SPIELBERG THEN AND NOW
Review by Joel Frost
One thing to say of Steven Spielberg: no matter how many great films he’s been involved in, whether as Director, Producer, or Writer, arguably his most major impact on the American film industry has been as one of the main creators of the modern summer movie; that beast we know well, the otherworldly thing that lands with a bang in theaters around May, and often doesn’t leave until August. It usually has explosions, aliens, chases, and kids. It comes with a big price tag, and is rarely seen at other times of the year. Sure, there will occasionally be a bombastic “event” film or two around Thanksgiving or Christmas, but Memorial Day always heralds the imminent arrival of that specially effected beast that seems most comfortable in an air-conditioned theater, fed on soft drinks and candy. Multiplexes have been constructed to house these monsters, and every year, millions of people shufle in droves to have a close look at this year’s version of Indiana Jones, E.T., Close Encounters, Jaws, Jurassic Park. Steve’s buddy George Lucas deserves a great deal of credit for the creation of the monster, but Spielberg has been more prolific, dynamic, and creative over the years. George found the body parts, but Steve brought the thing to life.
Indeed, way back in the mid-to-late 70’s, it was really just these two cats who were making the kinds of films that we’ve all come to consider the right fare for a summer’s eve viewing. “Jaws” and “Star Wars” and “Raiders of The Lost Ark” begat sequels and imitators, with each summer bringing more expensive, louder, bigger, and often more vapid offerings from other directors and studios who recognized the public’s thirst for such libation.
“Super 8” is in many ways the perfect explanation of this phenomenon. JJ Abrams, perhaps the best current film-maker to follow in the footsteps of (early) Lucas and Spielberg, brings us his version of the summer movie as a nostalgic piece that encompasses essentially all the most obvious elements of the genre. There are the kids from E.T.. There are the Government villians. There are the explosions and chases. There’s the thing from another planet.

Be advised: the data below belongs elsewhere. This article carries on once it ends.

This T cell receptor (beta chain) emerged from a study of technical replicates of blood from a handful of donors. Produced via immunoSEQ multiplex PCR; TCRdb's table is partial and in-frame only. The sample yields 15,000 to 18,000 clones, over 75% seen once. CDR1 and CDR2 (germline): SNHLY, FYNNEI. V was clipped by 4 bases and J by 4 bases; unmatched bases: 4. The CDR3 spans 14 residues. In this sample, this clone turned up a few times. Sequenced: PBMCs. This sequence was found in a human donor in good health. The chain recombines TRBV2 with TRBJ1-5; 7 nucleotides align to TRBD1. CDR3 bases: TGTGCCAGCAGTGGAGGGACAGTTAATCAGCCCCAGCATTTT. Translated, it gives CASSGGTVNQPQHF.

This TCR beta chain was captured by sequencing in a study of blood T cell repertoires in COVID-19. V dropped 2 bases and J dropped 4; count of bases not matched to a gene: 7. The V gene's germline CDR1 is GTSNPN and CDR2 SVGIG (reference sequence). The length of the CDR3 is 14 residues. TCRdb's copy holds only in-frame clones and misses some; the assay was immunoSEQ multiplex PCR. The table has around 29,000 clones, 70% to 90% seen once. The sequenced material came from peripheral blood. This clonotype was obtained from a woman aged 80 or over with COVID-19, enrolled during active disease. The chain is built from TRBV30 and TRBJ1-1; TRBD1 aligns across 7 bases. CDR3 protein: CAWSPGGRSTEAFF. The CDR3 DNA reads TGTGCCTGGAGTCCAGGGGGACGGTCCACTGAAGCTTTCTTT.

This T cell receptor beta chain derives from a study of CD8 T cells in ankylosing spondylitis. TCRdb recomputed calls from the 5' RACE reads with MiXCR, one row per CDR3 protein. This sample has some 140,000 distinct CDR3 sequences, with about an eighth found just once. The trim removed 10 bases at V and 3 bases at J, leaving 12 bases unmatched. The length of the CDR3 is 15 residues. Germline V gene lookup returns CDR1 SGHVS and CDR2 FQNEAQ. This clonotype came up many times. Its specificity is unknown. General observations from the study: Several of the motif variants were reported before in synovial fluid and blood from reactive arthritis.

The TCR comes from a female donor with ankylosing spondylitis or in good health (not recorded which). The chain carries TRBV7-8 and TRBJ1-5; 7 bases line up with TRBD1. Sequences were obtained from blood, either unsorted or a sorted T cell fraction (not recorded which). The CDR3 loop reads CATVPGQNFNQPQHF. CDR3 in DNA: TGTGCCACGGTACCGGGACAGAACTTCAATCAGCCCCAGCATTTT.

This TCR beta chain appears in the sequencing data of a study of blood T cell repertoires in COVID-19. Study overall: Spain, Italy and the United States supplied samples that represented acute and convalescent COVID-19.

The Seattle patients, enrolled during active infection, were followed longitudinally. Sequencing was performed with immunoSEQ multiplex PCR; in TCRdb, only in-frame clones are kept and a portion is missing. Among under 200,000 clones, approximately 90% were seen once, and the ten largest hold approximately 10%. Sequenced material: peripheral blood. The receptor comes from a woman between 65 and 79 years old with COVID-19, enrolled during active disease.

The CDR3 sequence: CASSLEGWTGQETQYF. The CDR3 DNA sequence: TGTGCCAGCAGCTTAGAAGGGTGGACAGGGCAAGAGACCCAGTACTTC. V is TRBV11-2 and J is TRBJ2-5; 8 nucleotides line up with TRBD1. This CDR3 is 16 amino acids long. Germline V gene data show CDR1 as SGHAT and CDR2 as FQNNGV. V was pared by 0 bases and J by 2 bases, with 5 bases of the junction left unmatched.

It’s not too hard to note, through the prism of “Super 8”, what’s been lost in the 35 or so years since the beginning of the modern summer blockbuster trend began. The early films included a kind of innocence, wonder, and fear that hadn’t been tainted by imitation. It’s an easy point to make that “E.T.”, “Jaws”, or “Back To The Future” carry with them a sense of amazement that is cultivated in large part by the way the central characters deal with the wild and unexpected circumstances that they encounter. Maybe it’s an old, jaded sensibility that thinks the Shia LaBeoufs of the world are not quite as adept at such emotional conveyance upon falling into cahoots with a Transformer (or alien, or whoseewhat), but it seems the years and years of bigger budgets, the bigger the need to out-do last year’s big thing, the desire for a more powerful enemy have all contributed to what makes most boom-bastic pics these days not resonate in the same way as the early incarnations of their copied ideas.
JJ Abrams is a child of Spielberg and Lucas, for sure, but he’s also quite aware of, and somewhat entrenched in, where things are today with this whole business. “Super 8” is his love-note to the masters, his way of trying to capture a little of what has been lost along the way. He is successful in exactly that; capturing a little of it.